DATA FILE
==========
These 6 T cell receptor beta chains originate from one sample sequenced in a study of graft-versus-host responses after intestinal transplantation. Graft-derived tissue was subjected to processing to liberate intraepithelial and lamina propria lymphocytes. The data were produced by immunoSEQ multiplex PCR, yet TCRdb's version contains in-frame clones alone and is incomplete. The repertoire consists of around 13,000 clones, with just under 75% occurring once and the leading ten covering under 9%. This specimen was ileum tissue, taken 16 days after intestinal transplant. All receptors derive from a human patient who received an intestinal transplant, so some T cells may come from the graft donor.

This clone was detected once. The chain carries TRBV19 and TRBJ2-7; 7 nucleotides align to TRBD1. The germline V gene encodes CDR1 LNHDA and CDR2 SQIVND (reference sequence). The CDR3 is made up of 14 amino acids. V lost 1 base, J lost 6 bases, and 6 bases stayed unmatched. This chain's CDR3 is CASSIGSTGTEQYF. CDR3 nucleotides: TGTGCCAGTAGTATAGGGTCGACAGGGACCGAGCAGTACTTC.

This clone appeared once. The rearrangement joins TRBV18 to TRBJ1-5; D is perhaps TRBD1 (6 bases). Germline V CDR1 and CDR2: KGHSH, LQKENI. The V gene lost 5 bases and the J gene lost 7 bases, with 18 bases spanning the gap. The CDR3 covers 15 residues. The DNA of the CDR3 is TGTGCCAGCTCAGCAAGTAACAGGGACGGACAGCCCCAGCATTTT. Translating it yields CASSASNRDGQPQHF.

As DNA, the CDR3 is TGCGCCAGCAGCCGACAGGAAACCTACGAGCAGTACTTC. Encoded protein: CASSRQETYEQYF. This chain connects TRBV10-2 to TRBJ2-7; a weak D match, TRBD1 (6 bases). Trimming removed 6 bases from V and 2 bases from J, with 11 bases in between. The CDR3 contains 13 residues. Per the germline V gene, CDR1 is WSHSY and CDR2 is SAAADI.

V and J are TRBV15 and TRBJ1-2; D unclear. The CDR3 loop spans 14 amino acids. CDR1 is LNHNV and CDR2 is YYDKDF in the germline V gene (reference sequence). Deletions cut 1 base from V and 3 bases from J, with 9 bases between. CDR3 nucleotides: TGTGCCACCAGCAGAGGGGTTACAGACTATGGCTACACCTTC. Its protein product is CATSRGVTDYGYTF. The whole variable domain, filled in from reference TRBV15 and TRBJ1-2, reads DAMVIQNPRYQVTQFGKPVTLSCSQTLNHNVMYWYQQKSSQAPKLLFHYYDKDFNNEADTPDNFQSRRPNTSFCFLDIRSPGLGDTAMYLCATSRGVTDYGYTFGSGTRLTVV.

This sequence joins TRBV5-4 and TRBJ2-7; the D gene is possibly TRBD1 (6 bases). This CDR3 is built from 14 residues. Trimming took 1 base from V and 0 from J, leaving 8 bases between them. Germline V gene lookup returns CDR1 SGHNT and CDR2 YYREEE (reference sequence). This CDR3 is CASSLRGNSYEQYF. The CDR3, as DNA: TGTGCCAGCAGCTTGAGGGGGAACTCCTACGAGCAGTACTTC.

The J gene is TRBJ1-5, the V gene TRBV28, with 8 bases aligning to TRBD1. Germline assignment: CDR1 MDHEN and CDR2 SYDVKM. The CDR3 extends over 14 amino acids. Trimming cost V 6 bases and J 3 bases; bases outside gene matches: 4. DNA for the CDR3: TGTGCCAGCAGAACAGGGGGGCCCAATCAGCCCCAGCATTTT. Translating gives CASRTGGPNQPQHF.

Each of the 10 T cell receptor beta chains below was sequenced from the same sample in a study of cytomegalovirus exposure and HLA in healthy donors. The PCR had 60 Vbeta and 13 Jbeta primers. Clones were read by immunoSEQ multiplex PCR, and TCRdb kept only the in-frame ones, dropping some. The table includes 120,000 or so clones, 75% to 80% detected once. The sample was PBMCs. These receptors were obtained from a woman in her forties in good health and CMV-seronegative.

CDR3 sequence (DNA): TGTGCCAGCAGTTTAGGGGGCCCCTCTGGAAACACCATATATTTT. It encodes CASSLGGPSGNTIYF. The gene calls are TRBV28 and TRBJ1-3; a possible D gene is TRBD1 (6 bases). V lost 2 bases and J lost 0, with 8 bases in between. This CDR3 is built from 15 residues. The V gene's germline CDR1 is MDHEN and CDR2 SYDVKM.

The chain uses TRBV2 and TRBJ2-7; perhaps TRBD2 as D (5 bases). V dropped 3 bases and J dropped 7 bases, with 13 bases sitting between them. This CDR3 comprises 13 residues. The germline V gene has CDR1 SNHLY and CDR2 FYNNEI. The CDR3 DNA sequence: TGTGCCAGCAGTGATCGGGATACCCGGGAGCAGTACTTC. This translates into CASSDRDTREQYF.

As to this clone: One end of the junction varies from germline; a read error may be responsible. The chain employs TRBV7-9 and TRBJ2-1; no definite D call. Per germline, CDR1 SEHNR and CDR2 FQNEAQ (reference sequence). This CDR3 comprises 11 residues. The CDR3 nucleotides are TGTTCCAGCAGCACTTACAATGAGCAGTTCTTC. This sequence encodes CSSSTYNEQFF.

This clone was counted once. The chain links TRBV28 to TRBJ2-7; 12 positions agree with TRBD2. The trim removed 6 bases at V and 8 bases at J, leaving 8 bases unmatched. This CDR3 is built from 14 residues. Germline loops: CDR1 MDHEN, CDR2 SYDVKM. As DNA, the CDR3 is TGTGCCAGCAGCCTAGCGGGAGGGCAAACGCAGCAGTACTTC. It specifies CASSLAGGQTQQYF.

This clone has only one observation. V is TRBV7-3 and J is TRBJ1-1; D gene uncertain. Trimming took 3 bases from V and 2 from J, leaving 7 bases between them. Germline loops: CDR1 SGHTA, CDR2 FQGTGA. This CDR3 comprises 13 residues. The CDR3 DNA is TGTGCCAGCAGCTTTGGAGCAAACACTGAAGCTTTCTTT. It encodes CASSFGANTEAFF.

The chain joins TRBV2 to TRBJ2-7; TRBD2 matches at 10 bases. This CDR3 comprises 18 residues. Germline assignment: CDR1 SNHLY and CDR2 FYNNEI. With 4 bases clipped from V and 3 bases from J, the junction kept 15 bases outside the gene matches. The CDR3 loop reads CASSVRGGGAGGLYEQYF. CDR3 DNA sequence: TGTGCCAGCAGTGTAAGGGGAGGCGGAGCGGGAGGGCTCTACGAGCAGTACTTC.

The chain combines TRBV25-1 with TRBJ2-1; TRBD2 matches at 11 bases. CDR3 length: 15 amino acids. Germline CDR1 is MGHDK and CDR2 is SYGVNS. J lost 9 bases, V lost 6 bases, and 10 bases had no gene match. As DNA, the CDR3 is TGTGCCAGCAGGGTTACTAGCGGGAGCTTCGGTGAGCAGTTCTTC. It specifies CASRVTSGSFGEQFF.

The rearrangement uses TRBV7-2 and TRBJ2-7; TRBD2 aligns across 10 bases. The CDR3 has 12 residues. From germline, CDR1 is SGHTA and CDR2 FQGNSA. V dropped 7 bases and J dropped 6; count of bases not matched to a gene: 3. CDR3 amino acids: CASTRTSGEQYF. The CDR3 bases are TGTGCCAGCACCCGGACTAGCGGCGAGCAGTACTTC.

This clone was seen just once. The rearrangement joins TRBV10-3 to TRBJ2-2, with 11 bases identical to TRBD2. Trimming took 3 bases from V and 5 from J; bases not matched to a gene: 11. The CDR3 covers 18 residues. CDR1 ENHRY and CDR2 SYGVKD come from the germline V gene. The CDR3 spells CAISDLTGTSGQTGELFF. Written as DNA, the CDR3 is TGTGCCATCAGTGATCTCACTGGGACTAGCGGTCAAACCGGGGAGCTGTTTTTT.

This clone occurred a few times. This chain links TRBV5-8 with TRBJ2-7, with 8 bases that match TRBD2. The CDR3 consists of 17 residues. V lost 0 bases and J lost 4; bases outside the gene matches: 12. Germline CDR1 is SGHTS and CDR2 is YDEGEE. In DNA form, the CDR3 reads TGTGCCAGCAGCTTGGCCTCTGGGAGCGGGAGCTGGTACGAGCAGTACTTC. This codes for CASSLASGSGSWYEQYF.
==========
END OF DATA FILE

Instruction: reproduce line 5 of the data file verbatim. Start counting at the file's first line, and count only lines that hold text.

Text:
V and J are TRBV15 and TRBJ1-2; D unclear. The CDR3 loop spans 14 amino acids. CDR1 is LNHNV and CDR2 is YYDKDF in the germline V gene (reference sequence). Deletions cut 1 base from V and 3 bases from J, with 9 bases between. CDR3 nucleotides: TGTGCCACCAGCAGAGGGGTTACAGACTATGGCTACACCTTC. Its protein product is CATSRGVTDYGYTF. The whole variable domain, filled in from reference TRBV15 and TRBJ1-2, reads DAMVIQNPRYQVTQFGKPVTLSCSQTLNHNVMYWYQQKSSQAPKLLFHYYDKDFNNEADTPDNFQSRRPNTSFCFLDIRSPGLGDTAMYLCATSRGVTDYGYTFGSGTRLTVV.